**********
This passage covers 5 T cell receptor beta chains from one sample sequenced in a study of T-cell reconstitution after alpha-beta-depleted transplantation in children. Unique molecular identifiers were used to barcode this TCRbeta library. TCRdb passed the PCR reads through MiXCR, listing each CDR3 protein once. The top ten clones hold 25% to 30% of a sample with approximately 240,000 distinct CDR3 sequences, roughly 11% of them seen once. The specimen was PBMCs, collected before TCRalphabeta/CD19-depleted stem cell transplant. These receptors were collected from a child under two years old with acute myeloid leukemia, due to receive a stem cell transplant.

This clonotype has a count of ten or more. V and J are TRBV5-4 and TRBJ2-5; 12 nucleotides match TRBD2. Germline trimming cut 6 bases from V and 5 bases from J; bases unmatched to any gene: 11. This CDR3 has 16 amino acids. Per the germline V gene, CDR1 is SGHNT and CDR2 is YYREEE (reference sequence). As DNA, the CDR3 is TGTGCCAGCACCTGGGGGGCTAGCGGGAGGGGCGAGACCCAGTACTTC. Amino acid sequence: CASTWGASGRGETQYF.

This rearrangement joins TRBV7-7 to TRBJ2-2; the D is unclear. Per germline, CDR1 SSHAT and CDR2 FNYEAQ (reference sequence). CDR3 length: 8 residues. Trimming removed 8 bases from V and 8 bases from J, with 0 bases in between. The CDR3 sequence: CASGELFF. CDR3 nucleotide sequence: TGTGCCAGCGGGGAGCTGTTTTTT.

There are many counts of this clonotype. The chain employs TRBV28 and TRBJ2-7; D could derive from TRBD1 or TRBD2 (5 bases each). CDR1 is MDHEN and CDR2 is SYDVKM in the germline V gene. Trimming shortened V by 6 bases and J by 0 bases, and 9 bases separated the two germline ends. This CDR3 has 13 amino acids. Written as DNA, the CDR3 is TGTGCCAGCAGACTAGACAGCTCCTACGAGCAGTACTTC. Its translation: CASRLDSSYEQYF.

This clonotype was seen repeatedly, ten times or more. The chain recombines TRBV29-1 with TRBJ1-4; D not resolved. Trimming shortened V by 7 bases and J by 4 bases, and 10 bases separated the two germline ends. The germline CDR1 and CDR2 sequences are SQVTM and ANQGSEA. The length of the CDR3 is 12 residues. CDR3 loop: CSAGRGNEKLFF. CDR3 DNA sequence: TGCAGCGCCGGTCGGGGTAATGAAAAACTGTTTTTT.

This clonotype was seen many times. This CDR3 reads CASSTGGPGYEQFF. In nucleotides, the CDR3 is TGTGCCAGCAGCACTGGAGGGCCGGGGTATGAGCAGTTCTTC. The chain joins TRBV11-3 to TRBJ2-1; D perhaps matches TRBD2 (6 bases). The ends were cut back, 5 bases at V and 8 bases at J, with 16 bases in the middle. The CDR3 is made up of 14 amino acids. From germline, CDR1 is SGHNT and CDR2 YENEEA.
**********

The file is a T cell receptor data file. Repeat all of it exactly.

This passage covers 5 T cell receptor beta chains from one sample sequenced in a study of T-cell reconstitution after alpha-beta-depleted transplantation in children. Unique molecular identifiers were used to barcode this TCRbeta library. TCRdb passed the PCR reads through MiXCR, listing each CDR3 protein once. The top ten clones hold 25% to 30% of a sample with approximately 240,000 distinct CDR3 sequences, roughly 11% of them seen once. The specimen was PBMCs, collected before TCRalphabeta/CD19-depleted stem cell transplant. These receptors were collected from a child under two years old with acute myeloid leukemia, due to receive a stem cell transplant.

This clonotype has a count of ten or more. V and J are TRBV5-4 and TRBJ2-5; 12 nucleotides match TRBD2. Germline trimming cut 6 bases from V and 5 bases from J; bases unmatched to any gene: 11. This CDR3 has 16 amino acids. Per the germline V gene, CDR1 is SGHNT and CDR2 is YYREEE (reference sequence). As DNA, the CDR3 is TGTGCCAGCACCTGGGGGGCTAGCGGGAGGGGCGAGACCCAGTACTTC. Amino acid sequence: CASTWGASGRGETQYF.

This rearrangement joins TRBV7-7 to TRBJ2-2; the D is unclear. Per germline, CDR1 SSHAT and CDR2 FNYEAQ (reference sequence). CDR3 length: 8 residues. Trimming removed 8 bases from V and 8 bases from J, with 0 bases in between. The CDR3 sequence: CASGELFF. CDR3 nucleotide sequence: TGTGCCAGCGGGGAGCTGTTTTTT.

There are many counts of this clonotype. The chain employs TRBV28 and TRBJ2-7; D could derive from TRBD1 or TRBD2 (5 bases each). CDR1 is MDHEN and CDR2 is SYDVKM in the germline V gene. Trimming shortened V by 6 bases and J by 0 bases, and 9 bases separated the two germline ends. This CDR3 has 13 amino acids. Written as DNA, the CDR3 is TGTGCCAGCAGACTAGACAGCTCCTACGAGCAGTACTTC. Its translation: CASRLDSSYEQYF.

This clonotype was seen repeatedly, ten times or more. The chain recombines TRBV29-1 with TRBJ1-4; D not resolved. Trimming shortened V by 7 bases and J by 4 bases, and 10 bases separated the two germline ends. The germline CDR1 and CDR2 sequences are SQVTM and ANQGSEA. The length of the CDR3 is 12 residues. CDR3 loop: CSAGRGNEKLFF. CDR3 DNA sequence: TGCAGCGCCGGTCGGGGTAATGAAAAACTGTTTTTT.

This clonotype was seen many times. This CDR3 reads CASSTGGPGYEQFF. In nucleotides, the CDR3 is TGTGCCAGCAGCACTGGAGGGCCGGGGTATGAGCAGTTCTTC. The chain joins TRBV11-3 to TRBJ2-1; D perhaps matches TRBD2 (6 bases). The ends were cut back, 5 bases at V and 8 bases at J, with 16 bases in the middle. The CDR3 is made up of 14 amino acids. From germline, CDR1 is SGHNT and CDR2 YENEEA.